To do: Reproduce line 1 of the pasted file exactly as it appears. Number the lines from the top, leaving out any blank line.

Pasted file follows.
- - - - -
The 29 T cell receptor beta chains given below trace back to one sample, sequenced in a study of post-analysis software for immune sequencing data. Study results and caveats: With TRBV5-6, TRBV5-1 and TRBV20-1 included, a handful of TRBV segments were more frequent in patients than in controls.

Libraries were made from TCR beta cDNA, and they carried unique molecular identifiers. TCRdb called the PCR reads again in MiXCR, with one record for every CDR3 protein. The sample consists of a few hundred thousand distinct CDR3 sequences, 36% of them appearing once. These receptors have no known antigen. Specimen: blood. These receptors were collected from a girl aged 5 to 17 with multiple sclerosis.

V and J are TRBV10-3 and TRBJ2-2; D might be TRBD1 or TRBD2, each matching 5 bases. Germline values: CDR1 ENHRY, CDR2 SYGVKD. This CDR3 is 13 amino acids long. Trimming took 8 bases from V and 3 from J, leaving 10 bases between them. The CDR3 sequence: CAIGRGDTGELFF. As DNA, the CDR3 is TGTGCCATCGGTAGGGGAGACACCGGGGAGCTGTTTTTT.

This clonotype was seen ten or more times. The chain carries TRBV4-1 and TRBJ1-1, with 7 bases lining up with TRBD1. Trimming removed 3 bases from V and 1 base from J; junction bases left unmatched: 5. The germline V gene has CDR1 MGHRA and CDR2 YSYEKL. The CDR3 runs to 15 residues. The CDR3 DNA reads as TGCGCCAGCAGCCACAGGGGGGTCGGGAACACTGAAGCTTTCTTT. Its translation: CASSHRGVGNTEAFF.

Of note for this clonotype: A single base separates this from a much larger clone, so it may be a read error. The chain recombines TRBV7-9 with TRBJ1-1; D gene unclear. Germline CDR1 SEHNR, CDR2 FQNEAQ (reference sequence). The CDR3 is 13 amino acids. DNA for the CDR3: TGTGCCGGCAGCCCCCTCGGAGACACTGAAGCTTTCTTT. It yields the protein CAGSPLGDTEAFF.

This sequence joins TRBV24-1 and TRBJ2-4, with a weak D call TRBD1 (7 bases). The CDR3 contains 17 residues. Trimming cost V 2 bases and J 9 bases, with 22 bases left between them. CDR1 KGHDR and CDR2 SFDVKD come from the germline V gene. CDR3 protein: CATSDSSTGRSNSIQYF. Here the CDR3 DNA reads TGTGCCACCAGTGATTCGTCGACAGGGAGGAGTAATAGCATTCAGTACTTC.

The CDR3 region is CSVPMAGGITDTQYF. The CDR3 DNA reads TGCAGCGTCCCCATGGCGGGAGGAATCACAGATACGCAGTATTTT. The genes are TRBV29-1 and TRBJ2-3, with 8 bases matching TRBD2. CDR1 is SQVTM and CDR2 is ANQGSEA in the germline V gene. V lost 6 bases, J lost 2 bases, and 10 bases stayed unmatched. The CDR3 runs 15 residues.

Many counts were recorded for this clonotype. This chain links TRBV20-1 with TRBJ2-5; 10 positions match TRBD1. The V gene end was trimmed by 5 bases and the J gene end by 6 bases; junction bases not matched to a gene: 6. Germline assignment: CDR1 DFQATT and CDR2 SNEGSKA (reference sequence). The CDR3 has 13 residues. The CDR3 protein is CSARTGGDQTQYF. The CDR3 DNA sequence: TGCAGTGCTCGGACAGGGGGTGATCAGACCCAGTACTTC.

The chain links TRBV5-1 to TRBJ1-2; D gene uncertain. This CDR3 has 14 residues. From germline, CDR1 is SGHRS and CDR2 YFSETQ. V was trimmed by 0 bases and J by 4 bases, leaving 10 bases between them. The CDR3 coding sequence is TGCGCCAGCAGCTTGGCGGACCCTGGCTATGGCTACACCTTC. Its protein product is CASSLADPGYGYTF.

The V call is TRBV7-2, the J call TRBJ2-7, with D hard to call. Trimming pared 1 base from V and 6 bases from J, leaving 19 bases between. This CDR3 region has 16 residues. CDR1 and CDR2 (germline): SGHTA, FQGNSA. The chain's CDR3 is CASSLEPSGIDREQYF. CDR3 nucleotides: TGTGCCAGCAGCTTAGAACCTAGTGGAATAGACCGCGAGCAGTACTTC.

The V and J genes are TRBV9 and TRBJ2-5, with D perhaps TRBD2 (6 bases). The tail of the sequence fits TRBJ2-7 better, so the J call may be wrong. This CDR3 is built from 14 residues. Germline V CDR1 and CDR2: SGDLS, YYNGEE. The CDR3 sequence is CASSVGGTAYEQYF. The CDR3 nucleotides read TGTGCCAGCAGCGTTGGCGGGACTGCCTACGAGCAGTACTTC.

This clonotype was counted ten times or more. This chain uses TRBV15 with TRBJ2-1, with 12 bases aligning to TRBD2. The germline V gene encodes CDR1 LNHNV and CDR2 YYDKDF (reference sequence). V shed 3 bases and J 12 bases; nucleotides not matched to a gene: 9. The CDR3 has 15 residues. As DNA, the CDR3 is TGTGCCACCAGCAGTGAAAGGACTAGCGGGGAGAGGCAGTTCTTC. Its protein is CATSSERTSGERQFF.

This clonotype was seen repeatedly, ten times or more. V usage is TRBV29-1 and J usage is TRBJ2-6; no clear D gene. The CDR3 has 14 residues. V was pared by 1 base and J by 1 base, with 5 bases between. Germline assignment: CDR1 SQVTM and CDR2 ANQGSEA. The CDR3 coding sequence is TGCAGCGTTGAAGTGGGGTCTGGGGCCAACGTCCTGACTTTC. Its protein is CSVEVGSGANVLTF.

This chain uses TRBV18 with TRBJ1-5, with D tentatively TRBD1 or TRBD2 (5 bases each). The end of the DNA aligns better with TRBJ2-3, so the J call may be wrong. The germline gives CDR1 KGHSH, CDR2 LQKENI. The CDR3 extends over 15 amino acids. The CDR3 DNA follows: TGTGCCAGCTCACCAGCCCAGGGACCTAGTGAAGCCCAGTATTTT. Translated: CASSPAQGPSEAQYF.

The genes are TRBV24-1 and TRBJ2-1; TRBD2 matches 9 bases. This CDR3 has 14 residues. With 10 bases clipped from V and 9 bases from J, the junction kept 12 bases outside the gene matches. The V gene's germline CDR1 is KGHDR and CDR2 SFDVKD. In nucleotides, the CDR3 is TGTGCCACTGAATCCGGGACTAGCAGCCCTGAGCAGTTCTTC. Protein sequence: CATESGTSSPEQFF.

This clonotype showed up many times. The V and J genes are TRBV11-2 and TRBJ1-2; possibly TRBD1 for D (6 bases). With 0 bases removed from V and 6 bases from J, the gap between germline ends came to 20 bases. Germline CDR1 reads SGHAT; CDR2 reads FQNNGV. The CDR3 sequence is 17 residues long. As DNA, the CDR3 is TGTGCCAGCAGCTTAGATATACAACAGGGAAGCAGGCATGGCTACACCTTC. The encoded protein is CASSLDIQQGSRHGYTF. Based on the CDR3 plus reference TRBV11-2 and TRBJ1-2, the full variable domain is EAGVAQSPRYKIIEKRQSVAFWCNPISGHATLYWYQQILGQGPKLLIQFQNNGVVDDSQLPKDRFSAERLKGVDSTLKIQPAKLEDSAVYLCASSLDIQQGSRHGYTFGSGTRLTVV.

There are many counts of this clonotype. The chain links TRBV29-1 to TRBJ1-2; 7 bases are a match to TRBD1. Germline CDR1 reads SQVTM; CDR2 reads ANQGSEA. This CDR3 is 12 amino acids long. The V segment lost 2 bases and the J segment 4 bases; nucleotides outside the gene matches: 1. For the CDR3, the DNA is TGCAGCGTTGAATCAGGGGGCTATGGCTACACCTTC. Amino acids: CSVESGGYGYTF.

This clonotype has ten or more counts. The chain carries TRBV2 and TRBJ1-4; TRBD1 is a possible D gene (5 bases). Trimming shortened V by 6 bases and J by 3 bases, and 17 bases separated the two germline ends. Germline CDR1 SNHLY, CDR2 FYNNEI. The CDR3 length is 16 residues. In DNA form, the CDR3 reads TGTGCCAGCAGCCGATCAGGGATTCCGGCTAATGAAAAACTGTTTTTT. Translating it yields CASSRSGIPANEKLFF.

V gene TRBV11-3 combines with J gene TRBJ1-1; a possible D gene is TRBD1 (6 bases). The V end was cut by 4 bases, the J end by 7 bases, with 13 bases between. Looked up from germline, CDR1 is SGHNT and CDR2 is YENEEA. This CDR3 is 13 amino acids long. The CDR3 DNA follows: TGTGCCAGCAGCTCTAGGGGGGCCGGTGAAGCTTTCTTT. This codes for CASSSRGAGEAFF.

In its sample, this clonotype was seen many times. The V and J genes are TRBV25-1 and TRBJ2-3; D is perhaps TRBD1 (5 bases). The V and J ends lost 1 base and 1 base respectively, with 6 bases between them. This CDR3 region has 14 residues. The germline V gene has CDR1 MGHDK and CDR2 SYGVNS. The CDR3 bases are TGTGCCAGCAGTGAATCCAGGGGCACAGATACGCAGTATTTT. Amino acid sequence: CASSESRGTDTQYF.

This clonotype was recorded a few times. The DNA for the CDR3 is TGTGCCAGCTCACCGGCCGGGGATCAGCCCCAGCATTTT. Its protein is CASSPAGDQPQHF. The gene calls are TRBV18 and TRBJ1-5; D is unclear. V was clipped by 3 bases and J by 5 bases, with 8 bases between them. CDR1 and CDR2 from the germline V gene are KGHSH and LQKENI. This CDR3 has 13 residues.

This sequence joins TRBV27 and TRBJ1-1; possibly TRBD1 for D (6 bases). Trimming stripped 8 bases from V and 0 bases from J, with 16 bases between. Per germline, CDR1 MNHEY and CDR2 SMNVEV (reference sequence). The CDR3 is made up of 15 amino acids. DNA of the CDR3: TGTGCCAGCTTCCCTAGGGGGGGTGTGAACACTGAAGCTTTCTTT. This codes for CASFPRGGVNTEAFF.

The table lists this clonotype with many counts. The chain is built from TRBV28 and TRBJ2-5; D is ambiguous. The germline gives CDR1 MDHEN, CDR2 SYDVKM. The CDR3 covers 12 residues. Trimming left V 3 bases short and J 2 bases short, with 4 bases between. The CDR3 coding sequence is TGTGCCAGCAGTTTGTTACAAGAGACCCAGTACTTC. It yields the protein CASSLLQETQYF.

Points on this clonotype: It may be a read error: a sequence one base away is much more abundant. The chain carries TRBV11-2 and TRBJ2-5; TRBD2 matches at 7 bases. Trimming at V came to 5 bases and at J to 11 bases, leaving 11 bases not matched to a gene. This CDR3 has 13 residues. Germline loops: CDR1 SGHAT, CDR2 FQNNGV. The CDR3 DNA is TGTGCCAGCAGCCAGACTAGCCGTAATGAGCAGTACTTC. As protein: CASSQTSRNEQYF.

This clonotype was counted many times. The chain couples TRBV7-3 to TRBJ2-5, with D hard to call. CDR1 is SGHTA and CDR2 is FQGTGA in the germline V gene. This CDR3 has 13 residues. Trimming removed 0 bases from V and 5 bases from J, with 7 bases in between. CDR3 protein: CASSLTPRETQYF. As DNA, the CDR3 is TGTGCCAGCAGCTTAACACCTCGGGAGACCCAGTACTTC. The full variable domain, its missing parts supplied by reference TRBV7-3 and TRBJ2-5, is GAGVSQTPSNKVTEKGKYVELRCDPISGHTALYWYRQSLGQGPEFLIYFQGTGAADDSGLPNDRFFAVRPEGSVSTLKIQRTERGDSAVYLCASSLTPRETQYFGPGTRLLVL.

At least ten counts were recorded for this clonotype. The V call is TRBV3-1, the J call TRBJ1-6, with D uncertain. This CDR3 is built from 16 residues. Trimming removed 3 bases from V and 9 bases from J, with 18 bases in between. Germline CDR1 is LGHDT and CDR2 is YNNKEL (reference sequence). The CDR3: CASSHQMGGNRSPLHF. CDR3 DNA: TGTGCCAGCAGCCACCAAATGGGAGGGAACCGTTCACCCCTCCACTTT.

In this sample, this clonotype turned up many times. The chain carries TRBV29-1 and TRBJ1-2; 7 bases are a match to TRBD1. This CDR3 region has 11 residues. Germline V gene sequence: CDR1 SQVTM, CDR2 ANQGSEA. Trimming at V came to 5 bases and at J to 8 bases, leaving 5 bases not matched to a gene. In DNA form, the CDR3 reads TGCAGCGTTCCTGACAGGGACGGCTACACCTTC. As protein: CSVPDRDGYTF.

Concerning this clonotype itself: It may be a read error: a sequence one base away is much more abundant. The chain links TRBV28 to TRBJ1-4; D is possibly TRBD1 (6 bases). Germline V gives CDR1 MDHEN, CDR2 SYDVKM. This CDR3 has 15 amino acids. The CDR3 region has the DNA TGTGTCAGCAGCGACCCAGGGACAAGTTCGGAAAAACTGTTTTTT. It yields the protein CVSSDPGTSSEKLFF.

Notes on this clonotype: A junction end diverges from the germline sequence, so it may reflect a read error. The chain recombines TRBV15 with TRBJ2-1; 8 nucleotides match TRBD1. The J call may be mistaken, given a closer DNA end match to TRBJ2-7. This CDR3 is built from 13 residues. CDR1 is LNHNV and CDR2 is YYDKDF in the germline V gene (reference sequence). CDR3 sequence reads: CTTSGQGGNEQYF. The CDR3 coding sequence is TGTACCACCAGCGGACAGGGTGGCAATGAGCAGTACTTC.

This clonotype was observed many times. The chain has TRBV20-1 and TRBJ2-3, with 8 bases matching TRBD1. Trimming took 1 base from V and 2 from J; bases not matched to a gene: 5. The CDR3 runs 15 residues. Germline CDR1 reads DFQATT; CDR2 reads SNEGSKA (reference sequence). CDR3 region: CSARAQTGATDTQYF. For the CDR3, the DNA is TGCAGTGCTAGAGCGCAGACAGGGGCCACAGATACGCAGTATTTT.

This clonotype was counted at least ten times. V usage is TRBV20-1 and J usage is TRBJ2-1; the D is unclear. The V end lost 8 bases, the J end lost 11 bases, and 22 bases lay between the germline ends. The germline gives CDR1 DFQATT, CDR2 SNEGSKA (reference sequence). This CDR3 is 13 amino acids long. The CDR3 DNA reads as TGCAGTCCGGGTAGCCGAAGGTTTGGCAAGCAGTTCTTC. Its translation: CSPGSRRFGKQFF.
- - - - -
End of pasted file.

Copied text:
The 29 T cell receptor beta chains given below trace back to one sample, sequenced in a study of post-analysis software for immune sequencing data. Study results and caveats: With TRBV5-6, TRBV5-1 and TRBV20-1 included, a handful of TRBV segments were more frequent in patients than in controls.